While Mibs decides that his accent now wants to change completely so it sounds like baby-talk, Barkfur and Blackfang marvel at how the Powerstones give their eyes the power to change color. After all, Barkfur asserts, “Ryrock said they were Powerstones.” Emphasis on the word “Powerstones.” Because things that work just like colored contacts are so powerful.

Blackfang establishes himself as leader, despite the fact that we have no indication that he’s qualified, other than he was the first to get his stones. Er, Stone. Yes, the singular is what I meant.

Barkfur tells Marina that Ryrock wanted her to have one of the half-stones, even though Marina was, you know, there when they found the note, so both she and the reader already know this. Blackfang watches the exchange, ending the chapter with the very “profound” statement, “another stone, another mystery.”

Next chapter: Mibs’ accent changes yet again, an ancestry that none of Blackfang’s siblings seems to share, and a stag who can somehow hold things in his hoofs.

Published in: on February 23, 2011 at 10:43 am  Comments (3)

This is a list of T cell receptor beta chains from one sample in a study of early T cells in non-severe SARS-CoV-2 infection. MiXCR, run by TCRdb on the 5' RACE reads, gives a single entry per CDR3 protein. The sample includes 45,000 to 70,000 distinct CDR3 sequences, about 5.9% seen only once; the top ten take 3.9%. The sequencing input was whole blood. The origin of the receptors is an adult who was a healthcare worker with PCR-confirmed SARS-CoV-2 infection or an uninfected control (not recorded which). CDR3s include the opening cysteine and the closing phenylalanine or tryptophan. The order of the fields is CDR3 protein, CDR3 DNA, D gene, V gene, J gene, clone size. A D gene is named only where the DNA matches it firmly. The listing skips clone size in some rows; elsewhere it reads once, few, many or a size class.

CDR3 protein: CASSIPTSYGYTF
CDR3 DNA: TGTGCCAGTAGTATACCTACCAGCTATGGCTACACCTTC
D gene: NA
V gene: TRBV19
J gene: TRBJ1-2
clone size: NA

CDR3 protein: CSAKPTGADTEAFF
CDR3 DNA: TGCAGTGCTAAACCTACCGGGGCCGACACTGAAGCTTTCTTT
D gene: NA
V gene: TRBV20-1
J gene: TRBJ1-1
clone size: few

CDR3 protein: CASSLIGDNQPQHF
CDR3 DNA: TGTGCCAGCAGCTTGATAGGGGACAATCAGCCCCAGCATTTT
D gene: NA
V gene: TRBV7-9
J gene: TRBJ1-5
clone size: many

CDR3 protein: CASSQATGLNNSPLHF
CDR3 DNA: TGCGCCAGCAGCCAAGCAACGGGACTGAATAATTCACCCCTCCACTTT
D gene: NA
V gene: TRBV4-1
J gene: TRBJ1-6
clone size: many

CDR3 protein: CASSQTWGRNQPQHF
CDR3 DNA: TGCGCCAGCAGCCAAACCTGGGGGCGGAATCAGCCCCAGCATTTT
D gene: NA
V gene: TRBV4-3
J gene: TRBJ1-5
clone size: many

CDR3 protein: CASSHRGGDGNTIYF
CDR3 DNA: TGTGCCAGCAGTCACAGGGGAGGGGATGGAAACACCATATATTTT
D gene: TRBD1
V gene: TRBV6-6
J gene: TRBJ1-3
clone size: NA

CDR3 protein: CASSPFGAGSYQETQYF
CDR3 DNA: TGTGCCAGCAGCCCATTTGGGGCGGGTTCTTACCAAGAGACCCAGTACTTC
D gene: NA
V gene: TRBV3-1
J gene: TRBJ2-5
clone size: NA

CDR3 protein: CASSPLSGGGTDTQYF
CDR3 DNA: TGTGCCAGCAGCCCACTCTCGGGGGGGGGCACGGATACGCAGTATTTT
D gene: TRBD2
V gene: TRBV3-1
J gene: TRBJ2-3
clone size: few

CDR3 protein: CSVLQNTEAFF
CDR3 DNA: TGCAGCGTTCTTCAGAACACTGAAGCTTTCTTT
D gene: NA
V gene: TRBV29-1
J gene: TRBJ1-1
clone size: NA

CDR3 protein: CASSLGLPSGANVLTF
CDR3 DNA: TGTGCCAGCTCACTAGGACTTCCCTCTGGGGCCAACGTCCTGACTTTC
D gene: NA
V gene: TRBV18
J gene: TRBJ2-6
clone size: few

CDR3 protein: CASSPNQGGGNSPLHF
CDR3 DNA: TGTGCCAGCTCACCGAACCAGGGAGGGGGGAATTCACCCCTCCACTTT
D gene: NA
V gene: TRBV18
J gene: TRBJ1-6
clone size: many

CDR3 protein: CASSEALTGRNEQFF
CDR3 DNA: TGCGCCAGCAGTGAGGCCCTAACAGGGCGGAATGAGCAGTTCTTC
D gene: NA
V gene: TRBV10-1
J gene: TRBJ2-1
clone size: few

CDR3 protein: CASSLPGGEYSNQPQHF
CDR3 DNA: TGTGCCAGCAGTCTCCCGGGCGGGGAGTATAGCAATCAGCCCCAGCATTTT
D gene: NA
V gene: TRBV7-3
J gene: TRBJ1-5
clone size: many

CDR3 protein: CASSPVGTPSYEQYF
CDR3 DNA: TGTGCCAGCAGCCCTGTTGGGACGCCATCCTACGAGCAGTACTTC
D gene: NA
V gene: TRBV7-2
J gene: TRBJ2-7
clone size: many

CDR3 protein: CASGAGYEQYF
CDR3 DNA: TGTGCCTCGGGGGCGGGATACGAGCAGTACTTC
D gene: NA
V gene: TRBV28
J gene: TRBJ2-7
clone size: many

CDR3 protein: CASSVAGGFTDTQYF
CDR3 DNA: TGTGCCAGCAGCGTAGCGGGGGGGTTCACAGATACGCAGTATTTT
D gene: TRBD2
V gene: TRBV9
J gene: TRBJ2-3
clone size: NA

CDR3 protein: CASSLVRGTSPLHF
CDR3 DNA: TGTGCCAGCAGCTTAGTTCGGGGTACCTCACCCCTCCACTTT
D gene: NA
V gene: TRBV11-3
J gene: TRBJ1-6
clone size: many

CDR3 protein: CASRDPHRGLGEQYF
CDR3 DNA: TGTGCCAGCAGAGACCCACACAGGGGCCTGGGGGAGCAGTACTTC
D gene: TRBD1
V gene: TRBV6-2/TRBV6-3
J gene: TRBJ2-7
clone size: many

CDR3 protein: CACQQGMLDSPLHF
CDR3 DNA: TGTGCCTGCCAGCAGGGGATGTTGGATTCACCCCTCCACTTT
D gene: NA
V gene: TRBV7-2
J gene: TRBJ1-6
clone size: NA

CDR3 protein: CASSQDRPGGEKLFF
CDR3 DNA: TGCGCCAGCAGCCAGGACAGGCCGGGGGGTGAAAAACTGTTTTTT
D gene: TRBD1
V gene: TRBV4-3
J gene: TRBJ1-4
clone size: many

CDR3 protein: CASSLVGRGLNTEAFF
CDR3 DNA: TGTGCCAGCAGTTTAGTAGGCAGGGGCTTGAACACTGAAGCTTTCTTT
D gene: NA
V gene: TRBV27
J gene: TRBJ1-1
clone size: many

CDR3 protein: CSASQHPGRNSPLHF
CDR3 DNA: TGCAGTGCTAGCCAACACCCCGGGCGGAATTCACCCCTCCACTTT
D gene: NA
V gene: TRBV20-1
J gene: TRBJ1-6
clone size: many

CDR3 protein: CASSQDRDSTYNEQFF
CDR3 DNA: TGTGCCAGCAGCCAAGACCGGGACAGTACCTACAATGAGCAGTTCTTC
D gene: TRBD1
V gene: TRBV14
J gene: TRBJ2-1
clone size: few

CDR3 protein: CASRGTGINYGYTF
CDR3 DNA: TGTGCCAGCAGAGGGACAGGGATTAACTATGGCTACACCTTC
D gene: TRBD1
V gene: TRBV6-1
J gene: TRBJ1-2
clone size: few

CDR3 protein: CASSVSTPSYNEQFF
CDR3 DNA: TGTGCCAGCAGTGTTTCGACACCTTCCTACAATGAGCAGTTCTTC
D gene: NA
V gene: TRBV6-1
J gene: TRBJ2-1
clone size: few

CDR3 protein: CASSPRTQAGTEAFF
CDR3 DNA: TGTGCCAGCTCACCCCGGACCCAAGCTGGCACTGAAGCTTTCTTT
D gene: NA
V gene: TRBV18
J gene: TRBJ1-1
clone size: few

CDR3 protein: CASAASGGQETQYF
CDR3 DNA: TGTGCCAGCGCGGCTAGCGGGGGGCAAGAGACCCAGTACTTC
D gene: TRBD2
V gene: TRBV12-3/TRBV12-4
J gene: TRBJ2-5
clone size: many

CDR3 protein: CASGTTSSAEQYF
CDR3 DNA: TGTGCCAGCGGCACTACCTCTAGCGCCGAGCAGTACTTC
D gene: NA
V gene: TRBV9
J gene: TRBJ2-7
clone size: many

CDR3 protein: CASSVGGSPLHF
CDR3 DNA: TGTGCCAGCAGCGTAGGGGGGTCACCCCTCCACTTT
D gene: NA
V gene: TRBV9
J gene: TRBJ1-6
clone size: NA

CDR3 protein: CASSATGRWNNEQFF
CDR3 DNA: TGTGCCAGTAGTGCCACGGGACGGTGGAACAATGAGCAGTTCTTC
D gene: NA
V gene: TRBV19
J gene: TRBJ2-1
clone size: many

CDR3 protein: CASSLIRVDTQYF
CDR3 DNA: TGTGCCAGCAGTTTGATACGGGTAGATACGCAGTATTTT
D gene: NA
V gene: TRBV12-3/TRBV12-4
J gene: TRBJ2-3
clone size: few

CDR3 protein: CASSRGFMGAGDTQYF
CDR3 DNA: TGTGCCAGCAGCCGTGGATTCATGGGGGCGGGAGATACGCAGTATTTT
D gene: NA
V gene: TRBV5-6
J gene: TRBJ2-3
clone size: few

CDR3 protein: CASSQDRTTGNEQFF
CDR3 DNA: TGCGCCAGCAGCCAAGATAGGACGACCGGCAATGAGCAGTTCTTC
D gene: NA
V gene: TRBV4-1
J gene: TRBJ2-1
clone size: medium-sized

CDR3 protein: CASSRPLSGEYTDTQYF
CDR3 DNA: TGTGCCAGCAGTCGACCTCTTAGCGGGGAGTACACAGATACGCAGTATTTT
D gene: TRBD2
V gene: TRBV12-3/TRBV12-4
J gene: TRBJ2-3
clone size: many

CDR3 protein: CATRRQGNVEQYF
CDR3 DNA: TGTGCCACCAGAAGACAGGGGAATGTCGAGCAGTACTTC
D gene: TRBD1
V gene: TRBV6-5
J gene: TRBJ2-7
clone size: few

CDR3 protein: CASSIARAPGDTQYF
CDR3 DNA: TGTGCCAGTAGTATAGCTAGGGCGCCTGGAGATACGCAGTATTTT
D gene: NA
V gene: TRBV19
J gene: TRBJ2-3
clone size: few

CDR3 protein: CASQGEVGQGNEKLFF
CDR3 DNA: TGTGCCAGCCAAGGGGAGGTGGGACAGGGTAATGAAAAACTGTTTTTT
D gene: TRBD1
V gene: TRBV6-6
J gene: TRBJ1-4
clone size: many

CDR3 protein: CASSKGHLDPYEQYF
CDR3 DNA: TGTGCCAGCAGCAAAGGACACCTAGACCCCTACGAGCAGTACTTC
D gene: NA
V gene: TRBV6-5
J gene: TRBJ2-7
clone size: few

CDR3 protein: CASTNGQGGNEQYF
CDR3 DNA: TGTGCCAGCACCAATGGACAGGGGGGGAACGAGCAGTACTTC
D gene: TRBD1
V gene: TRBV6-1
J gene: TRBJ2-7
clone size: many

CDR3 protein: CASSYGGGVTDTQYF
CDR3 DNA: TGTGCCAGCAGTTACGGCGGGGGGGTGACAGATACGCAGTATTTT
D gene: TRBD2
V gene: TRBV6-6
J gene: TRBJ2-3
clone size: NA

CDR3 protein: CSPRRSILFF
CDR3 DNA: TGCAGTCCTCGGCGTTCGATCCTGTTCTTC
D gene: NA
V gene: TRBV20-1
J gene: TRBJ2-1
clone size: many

Silent Hero, Chapter 6 (1/2)


[AN: the following paragraph was written before I read this chapter.  After reading chapter 6, I have no clue how chapter 5 could have possibly caused me any despair.  Yes, chapter 6 is that much worse.  Be afraid.]

After that last chapter, I took some time off to reconsider my view of life. I would have used Silent Hero as proof that there is no God, had I not needed someone to pray to for strength to get through this. I came to the conclusion that if He exists, he probably just isn’t a big fan of Zelda. This new dogma is a bit difficult for me to accept, but it’s the only thing that makes any sort of sense. But maybe he’s just a fanboy who’s upset because no new games have lived up to his expectations after Ocarina of Time. Yeah, this is just Nintendo’s punishment for that. That would explain BMB Finishes’ “Hero of Time” fan film, too.

If you’ve never heard of this movie, you should be glad.